Warning: Spoilers ahoy!
As is always the case when someone takes a cult story and makes it into a film, there’s going to be problems. All creative endeavours are open to dislike, but beloved masterpieces are trickier still. It’s not just about fidelity: it’s about emphasis, interpretation. One Watchmen review described this phenomenon thusly: that “every adaptation must be some kind of betrayal.” It’s a poignant observation, and one which applies equally to the act of criticism. More than at any other time, reviewing such a film declares our own biases, our own view of the original narrative, and lays the issue open to yet more disagreement, emotive or otherwise. I’ve come quite late to the Watchmen party – just in time to ensure that my husband, too, had read it before today’s screening – but even so, my attachment to the story is considerable. I went in feeling sceptical, but lightly optimistic. I hated 300, director Zack Snyder’s other big comics-originating blockbuster, with a fiery vengeance, but for reasons of plot as much as for the ludicrous stylisation. Then again, Sin City (by 300‘s Frank Miller) and V for Vendetta (by Watchmen’s Alan Moore) are two of my favourite narratives ever. In other words, I was ready to be persuaded.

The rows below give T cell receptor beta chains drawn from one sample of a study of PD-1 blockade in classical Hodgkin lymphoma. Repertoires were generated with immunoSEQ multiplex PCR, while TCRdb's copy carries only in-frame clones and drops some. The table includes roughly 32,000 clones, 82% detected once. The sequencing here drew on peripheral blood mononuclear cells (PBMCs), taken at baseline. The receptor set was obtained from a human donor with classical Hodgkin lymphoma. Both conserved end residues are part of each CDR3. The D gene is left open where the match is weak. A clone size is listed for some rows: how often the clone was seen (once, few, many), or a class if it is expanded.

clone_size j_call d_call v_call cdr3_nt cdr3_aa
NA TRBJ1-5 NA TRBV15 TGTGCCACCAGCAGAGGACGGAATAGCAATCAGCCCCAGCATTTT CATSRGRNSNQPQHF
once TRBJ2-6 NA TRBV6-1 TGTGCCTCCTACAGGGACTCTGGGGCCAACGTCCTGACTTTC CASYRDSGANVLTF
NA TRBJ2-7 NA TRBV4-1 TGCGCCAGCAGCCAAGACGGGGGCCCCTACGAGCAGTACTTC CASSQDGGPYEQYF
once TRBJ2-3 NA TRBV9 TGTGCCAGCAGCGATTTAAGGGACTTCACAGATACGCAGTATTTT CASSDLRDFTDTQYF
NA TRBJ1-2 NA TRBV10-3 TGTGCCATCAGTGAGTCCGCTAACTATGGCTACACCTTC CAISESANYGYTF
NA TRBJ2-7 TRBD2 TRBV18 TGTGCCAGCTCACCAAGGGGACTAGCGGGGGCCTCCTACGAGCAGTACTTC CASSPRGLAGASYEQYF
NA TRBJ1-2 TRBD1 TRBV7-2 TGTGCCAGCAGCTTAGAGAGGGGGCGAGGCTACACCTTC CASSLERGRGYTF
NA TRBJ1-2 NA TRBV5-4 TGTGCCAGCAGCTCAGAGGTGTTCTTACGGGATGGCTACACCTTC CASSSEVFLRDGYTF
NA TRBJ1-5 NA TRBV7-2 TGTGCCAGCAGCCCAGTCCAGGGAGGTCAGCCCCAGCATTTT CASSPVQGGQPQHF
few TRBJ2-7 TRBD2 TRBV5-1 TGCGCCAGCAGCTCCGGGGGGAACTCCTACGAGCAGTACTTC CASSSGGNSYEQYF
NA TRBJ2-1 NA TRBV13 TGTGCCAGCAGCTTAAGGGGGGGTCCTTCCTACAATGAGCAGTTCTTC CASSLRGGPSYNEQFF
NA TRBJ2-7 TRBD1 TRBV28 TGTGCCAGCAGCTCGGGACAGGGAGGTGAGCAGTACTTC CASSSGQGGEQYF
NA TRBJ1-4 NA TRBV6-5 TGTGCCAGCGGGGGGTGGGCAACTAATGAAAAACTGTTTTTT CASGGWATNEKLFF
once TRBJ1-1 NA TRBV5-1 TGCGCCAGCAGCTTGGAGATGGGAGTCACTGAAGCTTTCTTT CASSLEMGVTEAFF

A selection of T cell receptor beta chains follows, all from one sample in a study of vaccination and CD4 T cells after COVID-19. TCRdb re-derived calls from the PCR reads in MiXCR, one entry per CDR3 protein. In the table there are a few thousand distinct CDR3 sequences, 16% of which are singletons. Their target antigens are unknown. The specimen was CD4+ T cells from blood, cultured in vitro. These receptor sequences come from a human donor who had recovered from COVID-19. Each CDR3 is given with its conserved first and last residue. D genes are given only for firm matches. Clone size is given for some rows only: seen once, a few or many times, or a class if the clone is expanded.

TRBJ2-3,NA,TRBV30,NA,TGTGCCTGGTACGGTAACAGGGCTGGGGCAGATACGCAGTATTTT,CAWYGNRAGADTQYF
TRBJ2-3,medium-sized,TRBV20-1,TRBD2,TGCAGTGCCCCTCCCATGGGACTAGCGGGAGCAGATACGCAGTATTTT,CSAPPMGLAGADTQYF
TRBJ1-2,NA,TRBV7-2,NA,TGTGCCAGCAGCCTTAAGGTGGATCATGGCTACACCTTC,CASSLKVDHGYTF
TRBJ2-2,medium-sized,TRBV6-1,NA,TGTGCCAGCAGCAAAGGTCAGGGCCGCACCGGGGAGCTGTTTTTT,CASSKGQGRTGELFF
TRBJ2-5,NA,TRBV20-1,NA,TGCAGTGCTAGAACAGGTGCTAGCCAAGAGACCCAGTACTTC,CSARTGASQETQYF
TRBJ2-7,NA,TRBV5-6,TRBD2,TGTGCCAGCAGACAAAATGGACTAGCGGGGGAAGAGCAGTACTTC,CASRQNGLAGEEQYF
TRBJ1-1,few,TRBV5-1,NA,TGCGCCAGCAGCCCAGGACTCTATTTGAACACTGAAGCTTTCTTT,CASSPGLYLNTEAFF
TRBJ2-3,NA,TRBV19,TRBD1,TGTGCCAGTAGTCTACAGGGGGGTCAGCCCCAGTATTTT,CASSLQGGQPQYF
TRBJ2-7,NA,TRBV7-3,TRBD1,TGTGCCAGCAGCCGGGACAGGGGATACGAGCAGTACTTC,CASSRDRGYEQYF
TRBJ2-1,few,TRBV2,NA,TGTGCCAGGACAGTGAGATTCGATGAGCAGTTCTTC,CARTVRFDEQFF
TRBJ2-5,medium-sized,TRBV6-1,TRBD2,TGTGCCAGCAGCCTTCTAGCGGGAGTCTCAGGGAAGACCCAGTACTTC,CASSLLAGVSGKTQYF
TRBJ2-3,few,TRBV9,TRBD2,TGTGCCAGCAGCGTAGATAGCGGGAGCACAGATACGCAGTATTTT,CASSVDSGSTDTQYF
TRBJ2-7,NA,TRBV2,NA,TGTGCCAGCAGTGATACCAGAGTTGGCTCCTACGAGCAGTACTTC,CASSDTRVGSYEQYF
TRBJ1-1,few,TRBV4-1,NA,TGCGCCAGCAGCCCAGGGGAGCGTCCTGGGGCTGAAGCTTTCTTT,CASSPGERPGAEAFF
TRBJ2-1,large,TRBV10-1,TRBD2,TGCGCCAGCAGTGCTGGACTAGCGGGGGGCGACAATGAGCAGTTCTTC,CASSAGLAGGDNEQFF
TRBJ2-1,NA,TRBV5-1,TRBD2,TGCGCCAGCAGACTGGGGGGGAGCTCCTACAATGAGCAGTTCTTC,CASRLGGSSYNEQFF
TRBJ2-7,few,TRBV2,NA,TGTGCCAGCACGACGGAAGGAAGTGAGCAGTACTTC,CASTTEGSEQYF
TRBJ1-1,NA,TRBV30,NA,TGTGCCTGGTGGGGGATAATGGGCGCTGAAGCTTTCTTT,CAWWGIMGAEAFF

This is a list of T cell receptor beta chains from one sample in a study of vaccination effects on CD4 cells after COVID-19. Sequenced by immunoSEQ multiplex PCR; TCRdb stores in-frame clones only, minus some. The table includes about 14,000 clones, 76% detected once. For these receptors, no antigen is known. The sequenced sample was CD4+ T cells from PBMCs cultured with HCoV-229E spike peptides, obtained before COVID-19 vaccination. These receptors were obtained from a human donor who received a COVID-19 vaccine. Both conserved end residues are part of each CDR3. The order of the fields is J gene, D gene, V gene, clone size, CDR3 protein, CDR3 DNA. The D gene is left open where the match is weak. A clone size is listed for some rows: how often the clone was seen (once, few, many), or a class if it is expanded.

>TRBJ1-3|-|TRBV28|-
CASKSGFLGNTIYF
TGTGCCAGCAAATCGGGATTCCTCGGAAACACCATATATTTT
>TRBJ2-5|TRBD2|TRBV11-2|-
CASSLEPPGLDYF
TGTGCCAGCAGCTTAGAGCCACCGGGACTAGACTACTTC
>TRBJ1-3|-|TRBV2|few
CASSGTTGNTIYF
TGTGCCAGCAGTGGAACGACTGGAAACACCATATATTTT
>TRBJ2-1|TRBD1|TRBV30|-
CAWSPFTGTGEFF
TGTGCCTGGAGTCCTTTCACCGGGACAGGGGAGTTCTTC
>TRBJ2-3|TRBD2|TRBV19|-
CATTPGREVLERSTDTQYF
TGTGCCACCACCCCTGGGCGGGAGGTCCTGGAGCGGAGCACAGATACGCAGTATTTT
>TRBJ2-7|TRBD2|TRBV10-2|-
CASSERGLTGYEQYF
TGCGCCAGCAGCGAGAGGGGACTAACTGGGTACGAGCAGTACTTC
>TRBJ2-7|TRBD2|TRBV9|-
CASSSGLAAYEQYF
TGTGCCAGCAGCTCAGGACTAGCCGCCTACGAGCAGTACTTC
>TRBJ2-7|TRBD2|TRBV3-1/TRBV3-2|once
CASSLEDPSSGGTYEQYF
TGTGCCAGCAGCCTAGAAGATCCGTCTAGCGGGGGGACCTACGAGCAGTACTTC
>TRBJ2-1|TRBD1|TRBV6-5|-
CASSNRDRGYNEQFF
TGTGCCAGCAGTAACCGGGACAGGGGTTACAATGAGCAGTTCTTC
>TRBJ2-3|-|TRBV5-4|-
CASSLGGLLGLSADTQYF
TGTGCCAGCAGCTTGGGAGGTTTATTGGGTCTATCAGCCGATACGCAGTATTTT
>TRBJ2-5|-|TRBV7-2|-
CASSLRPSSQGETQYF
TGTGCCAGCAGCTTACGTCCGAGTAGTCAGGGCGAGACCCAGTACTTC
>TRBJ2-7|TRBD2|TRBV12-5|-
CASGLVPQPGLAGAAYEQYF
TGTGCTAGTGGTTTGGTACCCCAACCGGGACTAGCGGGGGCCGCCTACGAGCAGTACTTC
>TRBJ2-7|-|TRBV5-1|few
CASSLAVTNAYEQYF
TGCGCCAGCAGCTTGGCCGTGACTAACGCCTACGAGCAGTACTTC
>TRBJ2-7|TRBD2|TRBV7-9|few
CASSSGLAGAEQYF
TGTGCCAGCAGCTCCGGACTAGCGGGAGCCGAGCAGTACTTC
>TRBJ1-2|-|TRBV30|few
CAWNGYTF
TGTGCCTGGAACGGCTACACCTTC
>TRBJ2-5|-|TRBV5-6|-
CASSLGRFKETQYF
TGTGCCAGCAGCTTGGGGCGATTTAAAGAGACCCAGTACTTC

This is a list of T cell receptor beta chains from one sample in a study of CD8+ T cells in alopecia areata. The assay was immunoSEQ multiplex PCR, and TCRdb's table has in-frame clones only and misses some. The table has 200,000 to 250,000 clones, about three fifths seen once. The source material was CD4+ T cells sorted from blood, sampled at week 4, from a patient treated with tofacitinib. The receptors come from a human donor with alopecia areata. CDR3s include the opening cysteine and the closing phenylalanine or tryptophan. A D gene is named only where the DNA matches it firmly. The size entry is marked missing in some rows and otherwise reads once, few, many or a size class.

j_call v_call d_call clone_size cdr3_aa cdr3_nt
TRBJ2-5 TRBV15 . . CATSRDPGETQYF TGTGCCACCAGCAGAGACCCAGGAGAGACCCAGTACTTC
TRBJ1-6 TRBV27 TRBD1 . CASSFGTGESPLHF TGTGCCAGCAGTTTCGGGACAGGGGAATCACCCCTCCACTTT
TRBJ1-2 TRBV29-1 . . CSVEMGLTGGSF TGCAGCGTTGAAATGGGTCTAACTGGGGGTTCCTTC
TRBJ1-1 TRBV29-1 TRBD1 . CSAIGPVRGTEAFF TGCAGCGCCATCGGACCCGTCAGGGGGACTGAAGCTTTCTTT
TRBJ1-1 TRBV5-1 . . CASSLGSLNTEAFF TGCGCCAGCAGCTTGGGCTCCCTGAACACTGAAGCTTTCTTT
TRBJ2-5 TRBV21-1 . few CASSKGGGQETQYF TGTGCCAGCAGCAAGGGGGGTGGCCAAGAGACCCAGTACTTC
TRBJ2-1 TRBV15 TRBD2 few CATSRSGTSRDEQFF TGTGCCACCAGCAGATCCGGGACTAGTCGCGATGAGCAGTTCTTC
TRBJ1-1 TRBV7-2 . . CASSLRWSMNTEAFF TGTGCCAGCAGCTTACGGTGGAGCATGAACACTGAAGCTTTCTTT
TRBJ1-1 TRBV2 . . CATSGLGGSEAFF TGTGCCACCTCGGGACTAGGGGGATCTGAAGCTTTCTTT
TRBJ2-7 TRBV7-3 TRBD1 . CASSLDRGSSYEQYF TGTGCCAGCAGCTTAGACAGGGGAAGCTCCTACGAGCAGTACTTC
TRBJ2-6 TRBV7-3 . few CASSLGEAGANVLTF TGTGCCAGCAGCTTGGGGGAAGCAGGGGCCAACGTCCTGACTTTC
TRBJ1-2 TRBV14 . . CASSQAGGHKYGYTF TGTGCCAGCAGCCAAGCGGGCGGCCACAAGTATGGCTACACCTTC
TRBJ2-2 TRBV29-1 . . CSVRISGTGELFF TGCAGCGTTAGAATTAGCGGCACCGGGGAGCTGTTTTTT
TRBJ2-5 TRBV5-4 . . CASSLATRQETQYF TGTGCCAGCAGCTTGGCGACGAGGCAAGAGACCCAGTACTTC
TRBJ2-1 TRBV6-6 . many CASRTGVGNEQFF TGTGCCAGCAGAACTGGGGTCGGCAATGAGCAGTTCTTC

The opening scene of Watchmen – the murder of Edward Blake, the Comedian – made me angry. Being a long-time connoisseur of trashy action flicks, I’m hardly averse to either gore or gratuitously choreographed fightscenes, but this one left a sour taste. Apart from Dr Manhattan and, to a vastly lesser extent, Ozymandias, none of the watchmen are anywhere near approaching superhuman. Rather, they’re a squad of Batman-men: fit, fast, experienced and well-trained, but physically human. More importantly, Watchmen itself is a dark and gritty tale which, despite several violent protagonists, never makes violence seem cool. Combine these two facts, and Snyder’s lengthy, stylised combat betrays a profound misunderstanding of the source material, not just in the opening scene, but throughout the film.
It’s worth mentioning that Watchmen closely follows the arc of the graphic novel: precious few scenes are displaced from their original order, while a vast majority of the dialouge comes straight from Moore. The casting, effects and costuming, too, are brilliant: Billy Cruddup is excellent as the otherworldly Dr Manhattan,while Jackie Earle Haley’s Rorschach is chillingly superb. Nonetheless, for every moment of narrative satisfaction – Archimedes, Mars, the journal – there is another of jarring dislocation. The bizarre, overlong sex-scene between Dan and Sally is one such offence; the introduction of the energy crisis plotline is another. The most awful moment, however, comes as a giant Dr Manhattan stalks the fields of Vietnam, exploding VietCong to the thunderous chords of Ride of the Valkyries, at which point the desire to strangle Zack Snyder and demand to know why anyone, even the man who made 300, would think that Good Morning, Vietnam! was an appropriate point of reference. If a single scene could be said to epitomise the failings of Watchmen, then this is it.